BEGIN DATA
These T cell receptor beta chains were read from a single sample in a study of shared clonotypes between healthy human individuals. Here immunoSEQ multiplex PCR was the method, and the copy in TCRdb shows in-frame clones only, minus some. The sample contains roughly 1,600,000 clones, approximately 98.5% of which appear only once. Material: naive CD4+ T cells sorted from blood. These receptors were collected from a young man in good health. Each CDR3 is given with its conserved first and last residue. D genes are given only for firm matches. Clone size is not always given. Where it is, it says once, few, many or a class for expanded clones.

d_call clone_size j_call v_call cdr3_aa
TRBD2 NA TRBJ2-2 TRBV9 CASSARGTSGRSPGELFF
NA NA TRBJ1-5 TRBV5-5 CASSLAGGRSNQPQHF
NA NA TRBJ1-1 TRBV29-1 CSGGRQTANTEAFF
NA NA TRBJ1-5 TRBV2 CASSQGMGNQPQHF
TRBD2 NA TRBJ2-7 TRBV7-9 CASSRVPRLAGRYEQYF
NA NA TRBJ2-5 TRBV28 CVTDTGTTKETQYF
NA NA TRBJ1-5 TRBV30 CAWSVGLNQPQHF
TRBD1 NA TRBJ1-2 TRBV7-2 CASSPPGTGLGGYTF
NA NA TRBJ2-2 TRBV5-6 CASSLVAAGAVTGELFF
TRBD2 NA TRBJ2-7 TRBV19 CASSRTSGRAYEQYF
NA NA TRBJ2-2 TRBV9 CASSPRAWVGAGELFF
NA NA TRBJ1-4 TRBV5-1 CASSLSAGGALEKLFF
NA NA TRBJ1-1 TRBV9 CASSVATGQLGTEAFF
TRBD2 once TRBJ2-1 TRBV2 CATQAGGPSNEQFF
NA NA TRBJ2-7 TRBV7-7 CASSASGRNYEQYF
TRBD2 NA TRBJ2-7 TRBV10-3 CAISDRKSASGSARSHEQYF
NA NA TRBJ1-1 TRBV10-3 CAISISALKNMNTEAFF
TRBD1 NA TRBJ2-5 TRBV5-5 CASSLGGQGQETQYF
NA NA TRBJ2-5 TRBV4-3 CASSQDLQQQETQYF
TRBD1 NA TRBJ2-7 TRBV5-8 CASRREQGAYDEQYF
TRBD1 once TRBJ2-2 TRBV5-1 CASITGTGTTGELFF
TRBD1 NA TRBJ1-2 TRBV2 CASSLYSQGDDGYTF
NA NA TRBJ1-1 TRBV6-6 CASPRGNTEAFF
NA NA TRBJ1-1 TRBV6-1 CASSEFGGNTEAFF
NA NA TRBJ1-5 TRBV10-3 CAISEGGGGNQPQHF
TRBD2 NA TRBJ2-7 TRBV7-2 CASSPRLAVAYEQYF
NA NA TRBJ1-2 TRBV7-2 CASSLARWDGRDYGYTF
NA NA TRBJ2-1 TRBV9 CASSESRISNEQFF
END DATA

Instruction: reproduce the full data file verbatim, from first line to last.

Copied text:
These T cell receptor beta chains were read from a single sample in a study of shared clonotypes between healthy human individuals. Here immunoSEQ multiplex PCR was the method, and the copy in TCRdb shows in-frame clones only, minus some. The sample contains roughly 1,600,000 clones, approximately 98.5% of which appear only once. Material: naive CD4+ T cells sorted from blood. These receptors were collected from a young man in good health. Each CDR3 is given with its conserved first and last residue. D genes are given only for firm matches. Clone size is not always given. Where it is, it says once, few, many or a class for expanded clones.

d_call clone_size j_call v_call cdr3_aa
TRBD2 NA TRBJ2-2 TRBV9 CASSARGTSGRSPGELFF
NA NA TRBJ1-5 TRBV5-5 CASSLAGGRSNQPQHF
NA NA TRBJ1-1 TRBV29-1 CSGGRQTANTEAFF
NA NA TRBJ1-5 TRBV2 CASSQGMGNQPQHF
TRBD2 NA TRBJ2-7 TRBV7-9 CASSRVPRLAGRYEQYF
NA NA TRBJ2-5 TRBV28 CVTDTGTTKETQYF
NA NA TRBJ1-5 TRBV30 CAWSVGLNQPQHF
TRBD1 NA TRBJ1-2 TRBV7-2 CASSPPGTGLGGYTF
NA NA TRBJ2-2 TRBV5-6 CASSLVAAGAVTGELFF
TRBD2 NA TRBJ2-7 TRBV19 CASSRTSGRAYEQYF
NA NA TRBJ2-2 TRBV9 CASSPRAWVGAGELFF
NA NA TRBJ1-4 TRBV5-1 CASSLSAGGALEKLFF
NA NA TRBJ1-1 TRBV9 CASSVATGQLGTEAFF
TRBD2 once TRBJ2-1 TRBV2 CATQAGGPSNEQFF
NA NA TRBJ2-7 TRBV7-7 CASSASGRNYEQYF
TRBD2 NA TRBJ2-7 TRBV10-3 CAISDRKSASGSARSHEQYF
NA NA TRBJ1-1 TRBV10-3 CAISISALKNMNTEAFF
TRBD1 NA TRBJ2-5 TRBV5-5 CASSLGGQGQETQYF
NA NA TRBJ2-5 TRBV4-3 CASSQDLQQQETQYF
TRBD1 NA TRBJ2-7 TRBV5-8 CASRREQGAYDEQYF
TRBD1 once TRBJ2-2 TRBV5-1 CASITGTGTTGELFF
TRBD1 NA TRBJ1-2 TRBV2 CASSLYSQGDDGYTF
NA NA TRBJ1-1 TRBV6-6 CASPRGNTEAFF
NA NA TRBJ1-1 TRBV6-1 CASSEFGGNTEAFF
NA NA TRBJ1-5 TRBV10-3 CAISEGGGGNQPQHF
TRBD2 NA TRBJ2-7 TRBV7-2 CASSPRLAVAYEQYF
NA NA TRBJ1-2 TRBV7-2 CASSLARWDGRDYGYTF
NA NA TRBJ2-1 TRBV9 CASSESRISNEQFF